The autonomic information flow (AIF) represents the complex communication within the Autonomic Nervous System (ANS). It can be assessed by the mutual information function (MIF) of heart rate fluctuations (HRF). The complexity of HRF is based on several interacting physiological mechanisms operating at different time scales. Therefore one prominent time scale for HRF complexity analysis is not given a priori. The MIF reflects the information flow at different time scales. This approach is defined and evaluated in the present paper. In order to aggregate relevant physiological time scales, the MIF of HRF obtained from eight adult Lewis rats during the awake state, under general anesthesia, with additional vagotomy, and additional beta1-adrenergic blockade are investigated. Physiologically relevant measures of the MIF were assessed with regard to the discrimination of these states. A simulation study of a periodically excited pendulum is performed to clarify the influence of the time scale of MIF in comparison to the Kolmogorov Sinai entropy (KSE) of that well defined system. The general relevance of the presented AIF approach was confirmed by comparing mutual information, approximate entropy, and sample entropy at their respective time scales. View full abstract»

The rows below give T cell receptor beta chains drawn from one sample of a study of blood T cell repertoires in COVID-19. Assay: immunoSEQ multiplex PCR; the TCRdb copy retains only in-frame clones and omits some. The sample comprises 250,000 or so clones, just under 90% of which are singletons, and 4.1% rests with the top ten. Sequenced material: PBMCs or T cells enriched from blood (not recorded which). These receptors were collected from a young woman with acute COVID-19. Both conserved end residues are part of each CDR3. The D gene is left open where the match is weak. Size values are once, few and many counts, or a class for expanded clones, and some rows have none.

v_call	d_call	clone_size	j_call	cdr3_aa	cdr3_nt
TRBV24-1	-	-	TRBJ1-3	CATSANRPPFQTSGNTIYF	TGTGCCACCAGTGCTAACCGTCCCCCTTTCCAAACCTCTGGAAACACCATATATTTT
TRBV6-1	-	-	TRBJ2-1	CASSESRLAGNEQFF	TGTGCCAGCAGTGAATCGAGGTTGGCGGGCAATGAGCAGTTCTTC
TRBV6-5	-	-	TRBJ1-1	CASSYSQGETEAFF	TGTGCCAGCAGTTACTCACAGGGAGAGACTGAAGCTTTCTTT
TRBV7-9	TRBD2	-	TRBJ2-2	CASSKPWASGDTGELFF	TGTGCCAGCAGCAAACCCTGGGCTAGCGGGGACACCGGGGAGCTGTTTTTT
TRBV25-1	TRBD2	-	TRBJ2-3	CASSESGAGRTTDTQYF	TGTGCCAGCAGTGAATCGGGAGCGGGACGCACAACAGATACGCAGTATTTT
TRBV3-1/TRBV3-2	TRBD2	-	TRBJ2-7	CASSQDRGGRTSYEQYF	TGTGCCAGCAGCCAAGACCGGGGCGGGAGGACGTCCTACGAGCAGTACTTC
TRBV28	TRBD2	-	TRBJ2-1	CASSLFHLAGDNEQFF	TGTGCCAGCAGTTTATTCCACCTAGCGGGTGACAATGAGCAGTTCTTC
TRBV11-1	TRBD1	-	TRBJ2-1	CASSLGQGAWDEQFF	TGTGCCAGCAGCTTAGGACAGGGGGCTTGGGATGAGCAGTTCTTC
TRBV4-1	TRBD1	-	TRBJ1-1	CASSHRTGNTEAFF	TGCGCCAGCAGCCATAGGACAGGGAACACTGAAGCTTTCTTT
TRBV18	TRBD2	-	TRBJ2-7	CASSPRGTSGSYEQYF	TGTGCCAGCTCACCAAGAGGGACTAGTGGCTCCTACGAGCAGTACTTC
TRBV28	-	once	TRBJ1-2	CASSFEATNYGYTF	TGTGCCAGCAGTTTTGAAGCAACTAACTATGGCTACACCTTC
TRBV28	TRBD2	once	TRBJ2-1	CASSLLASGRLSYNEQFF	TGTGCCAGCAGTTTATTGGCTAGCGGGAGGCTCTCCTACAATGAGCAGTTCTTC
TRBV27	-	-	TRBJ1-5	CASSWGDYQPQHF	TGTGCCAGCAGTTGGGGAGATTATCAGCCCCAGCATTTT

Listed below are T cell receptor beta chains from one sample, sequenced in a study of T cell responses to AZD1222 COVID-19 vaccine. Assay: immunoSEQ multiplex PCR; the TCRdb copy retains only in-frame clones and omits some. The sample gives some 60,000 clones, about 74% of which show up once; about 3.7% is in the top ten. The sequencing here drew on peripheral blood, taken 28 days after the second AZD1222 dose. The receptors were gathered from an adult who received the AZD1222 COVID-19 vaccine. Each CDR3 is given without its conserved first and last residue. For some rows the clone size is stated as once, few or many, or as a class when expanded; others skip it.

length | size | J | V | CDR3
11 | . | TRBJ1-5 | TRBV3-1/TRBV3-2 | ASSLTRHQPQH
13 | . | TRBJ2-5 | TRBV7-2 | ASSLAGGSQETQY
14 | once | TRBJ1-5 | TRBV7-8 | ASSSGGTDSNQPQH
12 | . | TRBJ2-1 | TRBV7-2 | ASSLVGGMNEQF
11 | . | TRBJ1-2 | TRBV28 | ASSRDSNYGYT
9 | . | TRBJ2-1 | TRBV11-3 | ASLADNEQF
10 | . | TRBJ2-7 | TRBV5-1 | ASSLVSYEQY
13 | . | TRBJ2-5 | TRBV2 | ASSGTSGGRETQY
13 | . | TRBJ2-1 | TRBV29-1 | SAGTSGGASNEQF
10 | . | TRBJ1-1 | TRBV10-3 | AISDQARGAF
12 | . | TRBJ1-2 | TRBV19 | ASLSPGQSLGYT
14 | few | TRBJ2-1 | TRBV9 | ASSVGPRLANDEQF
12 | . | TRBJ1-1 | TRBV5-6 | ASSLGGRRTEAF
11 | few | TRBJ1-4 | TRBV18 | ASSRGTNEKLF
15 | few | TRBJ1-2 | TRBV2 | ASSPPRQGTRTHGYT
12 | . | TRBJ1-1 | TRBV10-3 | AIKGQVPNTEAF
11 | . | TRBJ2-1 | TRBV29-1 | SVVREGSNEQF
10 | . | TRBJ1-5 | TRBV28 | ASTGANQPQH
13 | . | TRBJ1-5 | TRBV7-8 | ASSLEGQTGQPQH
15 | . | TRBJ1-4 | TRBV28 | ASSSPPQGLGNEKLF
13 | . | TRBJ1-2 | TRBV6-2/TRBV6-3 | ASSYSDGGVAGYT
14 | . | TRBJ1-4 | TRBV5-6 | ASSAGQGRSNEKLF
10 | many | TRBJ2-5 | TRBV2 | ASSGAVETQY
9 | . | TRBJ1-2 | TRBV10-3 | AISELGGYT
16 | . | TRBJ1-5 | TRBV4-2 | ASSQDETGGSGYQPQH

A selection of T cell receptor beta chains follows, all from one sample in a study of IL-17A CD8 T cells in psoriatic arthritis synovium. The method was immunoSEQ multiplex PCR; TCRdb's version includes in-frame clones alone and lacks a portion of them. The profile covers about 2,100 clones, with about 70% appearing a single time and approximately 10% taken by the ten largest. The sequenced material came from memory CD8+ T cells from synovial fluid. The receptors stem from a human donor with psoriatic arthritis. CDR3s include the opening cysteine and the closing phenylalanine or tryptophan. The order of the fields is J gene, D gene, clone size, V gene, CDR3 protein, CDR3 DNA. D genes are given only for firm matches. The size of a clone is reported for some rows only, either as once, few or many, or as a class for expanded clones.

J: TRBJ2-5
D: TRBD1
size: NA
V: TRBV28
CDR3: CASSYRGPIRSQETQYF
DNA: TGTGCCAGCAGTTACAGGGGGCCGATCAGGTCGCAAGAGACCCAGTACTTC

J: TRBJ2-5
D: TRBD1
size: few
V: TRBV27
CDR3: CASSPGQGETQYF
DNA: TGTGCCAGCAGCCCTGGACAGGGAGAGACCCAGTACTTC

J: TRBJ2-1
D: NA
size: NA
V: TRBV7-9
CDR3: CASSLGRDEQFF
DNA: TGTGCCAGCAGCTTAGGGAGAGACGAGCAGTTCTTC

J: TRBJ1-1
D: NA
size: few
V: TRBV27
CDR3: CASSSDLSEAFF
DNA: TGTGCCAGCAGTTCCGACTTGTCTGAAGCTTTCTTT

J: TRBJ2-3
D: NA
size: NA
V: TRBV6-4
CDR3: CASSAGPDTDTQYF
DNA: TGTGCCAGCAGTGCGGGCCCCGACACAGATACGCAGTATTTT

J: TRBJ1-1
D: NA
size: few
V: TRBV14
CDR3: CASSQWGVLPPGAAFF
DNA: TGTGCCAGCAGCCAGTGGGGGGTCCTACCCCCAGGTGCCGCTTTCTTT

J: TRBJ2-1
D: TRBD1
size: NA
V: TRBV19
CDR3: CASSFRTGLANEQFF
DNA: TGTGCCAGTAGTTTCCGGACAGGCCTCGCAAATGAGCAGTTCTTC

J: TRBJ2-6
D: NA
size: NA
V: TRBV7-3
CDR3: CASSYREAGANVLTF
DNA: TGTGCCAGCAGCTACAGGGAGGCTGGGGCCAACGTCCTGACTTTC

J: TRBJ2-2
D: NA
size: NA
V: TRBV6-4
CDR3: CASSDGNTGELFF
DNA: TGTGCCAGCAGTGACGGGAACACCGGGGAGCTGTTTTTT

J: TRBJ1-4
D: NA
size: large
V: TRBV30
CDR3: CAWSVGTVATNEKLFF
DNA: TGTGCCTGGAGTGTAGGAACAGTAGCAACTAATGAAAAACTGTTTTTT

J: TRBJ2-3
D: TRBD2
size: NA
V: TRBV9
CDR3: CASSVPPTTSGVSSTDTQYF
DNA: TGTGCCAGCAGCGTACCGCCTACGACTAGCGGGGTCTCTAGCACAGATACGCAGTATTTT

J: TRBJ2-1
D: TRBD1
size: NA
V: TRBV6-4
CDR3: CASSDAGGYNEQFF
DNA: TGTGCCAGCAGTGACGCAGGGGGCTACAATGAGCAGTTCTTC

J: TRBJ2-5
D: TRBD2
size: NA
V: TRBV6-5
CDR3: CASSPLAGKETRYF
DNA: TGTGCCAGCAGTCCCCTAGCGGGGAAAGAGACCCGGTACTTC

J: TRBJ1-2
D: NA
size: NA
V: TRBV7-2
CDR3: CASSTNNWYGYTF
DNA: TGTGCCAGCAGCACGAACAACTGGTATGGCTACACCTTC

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  • High-resolution analysis of ambulatory electrocardiograms to detect possible mechanisms of premature ventricular beats

    Page(s): 593 - 598
    Save to Project icon | Request Permissions | Click to expandQuick Abstract | PDF file iconPDF (359 KB) |  | HTML iconHTML